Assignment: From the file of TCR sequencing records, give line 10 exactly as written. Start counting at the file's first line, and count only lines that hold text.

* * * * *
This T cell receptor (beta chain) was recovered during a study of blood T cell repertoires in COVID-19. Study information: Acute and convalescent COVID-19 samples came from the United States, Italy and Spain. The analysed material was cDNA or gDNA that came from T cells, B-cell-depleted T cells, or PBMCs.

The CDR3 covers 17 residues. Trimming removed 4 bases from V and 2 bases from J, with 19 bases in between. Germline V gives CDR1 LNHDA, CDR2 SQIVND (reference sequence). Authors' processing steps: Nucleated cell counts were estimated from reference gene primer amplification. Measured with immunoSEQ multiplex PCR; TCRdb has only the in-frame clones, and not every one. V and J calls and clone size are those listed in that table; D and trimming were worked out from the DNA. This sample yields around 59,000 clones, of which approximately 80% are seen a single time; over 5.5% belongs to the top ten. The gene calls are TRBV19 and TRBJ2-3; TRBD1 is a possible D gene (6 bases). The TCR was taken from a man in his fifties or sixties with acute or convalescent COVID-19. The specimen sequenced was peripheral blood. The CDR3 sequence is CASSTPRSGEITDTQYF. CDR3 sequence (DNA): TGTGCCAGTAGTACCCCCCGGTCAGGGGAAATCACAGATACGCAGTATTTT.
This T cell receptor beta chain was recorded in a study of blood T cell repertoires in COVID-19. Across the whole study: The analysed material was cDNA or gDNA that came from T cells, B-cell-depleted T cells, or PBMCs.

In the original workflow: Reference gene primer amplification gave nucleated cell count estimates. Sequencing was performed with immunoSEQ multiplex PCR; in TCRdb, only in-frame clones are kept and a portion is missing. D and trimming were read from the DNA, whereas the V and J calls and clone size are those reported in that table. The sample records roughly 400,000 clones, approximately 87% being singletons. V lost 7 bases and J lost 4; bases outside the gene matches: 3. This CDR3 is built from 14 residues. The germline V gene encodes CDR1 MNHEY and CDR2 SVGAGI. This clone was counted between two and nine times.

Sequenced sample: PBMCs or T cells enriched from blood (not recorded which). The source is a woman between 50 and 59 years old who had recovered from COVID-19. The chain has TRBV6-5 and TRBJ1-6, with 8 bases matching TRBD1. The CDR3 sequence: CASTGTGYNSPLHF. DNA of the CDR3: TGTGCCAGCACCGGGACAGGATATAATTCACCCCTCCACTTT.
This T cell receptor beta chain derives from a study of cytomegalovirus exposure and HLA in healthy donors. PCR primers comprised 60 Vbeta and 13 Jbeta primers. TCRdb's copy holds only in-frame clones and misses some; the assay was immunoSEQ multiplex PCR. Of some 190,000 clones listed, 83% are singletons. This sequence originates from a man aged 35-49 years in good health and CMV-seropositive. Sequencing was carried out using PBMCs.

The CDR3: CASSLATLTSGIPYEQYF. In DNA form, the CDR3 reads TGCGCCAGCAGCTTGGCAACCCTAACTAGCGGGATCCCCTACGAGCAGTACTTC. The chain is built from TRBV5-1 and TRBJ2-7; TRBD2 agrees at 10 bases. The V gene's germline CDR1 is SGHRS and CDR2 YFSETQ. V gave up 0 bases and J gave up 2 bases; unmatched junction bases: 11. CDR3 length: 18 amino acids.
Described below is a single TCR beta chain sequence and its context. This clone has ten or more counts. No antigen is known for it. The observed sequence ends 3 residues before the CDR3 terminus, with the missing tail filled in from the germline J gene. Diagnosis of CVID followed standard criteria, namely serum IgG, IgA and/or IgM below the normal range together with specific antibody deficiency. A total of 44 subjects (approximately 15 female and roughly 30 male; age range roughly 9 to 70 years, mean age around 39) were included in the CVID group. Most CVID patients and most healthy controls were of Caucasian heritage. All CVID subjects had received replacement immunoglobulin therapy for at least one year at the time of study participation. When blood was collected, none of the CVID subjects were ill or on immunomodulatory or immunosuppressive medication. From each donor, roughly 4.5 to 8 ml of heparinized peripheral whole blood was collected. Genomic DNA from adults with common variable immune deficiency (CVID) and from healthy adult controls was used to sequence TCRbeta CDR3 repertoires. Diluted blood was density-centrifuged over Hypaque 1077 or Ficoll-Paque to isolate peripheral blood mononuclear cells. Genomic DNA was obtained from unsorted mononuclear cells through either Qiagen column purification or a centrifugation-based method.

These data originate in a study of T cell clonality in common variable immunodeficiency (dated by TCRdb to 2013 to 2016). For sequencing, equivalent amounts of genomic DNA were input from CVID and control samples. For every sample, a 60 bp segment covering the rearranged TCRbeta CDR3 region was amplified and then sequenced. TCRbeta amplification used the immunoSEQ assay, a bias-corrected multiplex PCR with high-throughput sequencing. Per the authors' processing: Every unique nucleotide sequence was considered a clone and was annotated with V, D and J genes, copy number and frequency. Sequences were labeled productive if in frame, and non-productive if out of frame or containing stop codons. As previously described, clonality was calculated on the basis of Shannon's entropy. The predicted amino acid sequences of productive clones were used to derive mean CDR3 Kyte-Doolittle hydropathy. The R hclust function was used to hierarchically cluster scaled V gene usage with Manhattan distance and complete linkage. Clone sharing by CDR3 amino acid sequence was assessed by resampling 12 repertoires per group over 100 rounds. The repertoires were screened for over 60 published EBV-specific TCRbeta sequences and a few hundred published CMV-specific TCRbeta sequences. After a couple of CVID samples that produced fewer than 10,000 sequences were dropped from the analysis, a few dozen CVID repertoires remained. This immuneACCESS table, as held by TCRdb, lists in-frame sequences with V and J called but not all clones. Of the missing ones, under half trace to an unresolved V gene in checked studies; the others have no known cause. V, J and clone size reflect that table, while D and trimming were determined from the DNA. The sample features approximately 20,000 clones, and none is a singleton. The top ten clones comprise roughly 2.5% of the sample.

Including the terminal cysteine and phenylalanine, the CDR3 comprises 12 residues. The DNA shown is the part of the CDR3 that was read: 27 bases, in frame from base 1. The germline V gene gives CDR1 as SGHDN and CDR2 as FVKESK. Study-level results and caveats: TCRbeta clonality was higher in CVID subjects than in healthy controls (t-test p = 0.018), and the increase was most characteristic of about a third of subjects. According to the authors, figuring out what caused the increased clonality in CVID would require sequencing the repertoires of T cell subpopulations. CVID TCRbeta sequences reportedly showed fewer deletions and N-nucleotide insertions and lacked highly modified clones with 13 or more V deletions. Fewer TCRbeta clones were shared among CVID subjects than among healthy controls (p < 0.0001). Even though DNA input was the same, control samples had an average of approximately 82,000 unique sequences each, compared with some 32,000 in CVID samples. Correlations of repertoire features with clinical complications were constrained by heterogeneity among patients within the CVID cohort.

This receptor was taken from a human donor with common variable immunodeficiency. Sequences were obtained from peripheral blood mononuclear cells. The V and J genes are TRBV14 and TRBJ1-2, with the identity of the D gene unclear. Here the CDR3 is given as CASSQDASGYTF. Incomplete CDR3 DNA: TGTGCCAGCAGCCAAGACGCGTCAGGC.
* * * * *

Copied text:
Including the terminal cysteine and phenylalanine, the CDR3 comprises 12 residues. The DNA shown is the part of the CDR3 that was read: 27 bases, in frame from base 1. The germline V gene gives CDR1 as SGHDN and CDR2 as FVKESK. Study-level results and caveats: TCRbeta clonality was higher in CVID subjects than in healthy controls (t-test p = 0.018), and the increase was most characteristic of about a third of subjects. According to the authors, figuring out what caused the increased clonality in CVID would require sequencing the repertoires of T cell subpopulations. CVID TCRbeta sequences reportedly showed fewer deletions and N-nucleotide insertions and lacked highly modified clones with 13 or more V deletions. Fewer TCRbeta clones were shared among CVID subjects than among healthy controls (p < 0.0001). Even though DNA input was the same, control samples had an average of approximately 82,000 unique sequences each, compared with some 32,000 in CVID samples. Correlations of repertoire features with clinical complications were constrained by heterogeneity among patients within the CVID cohort.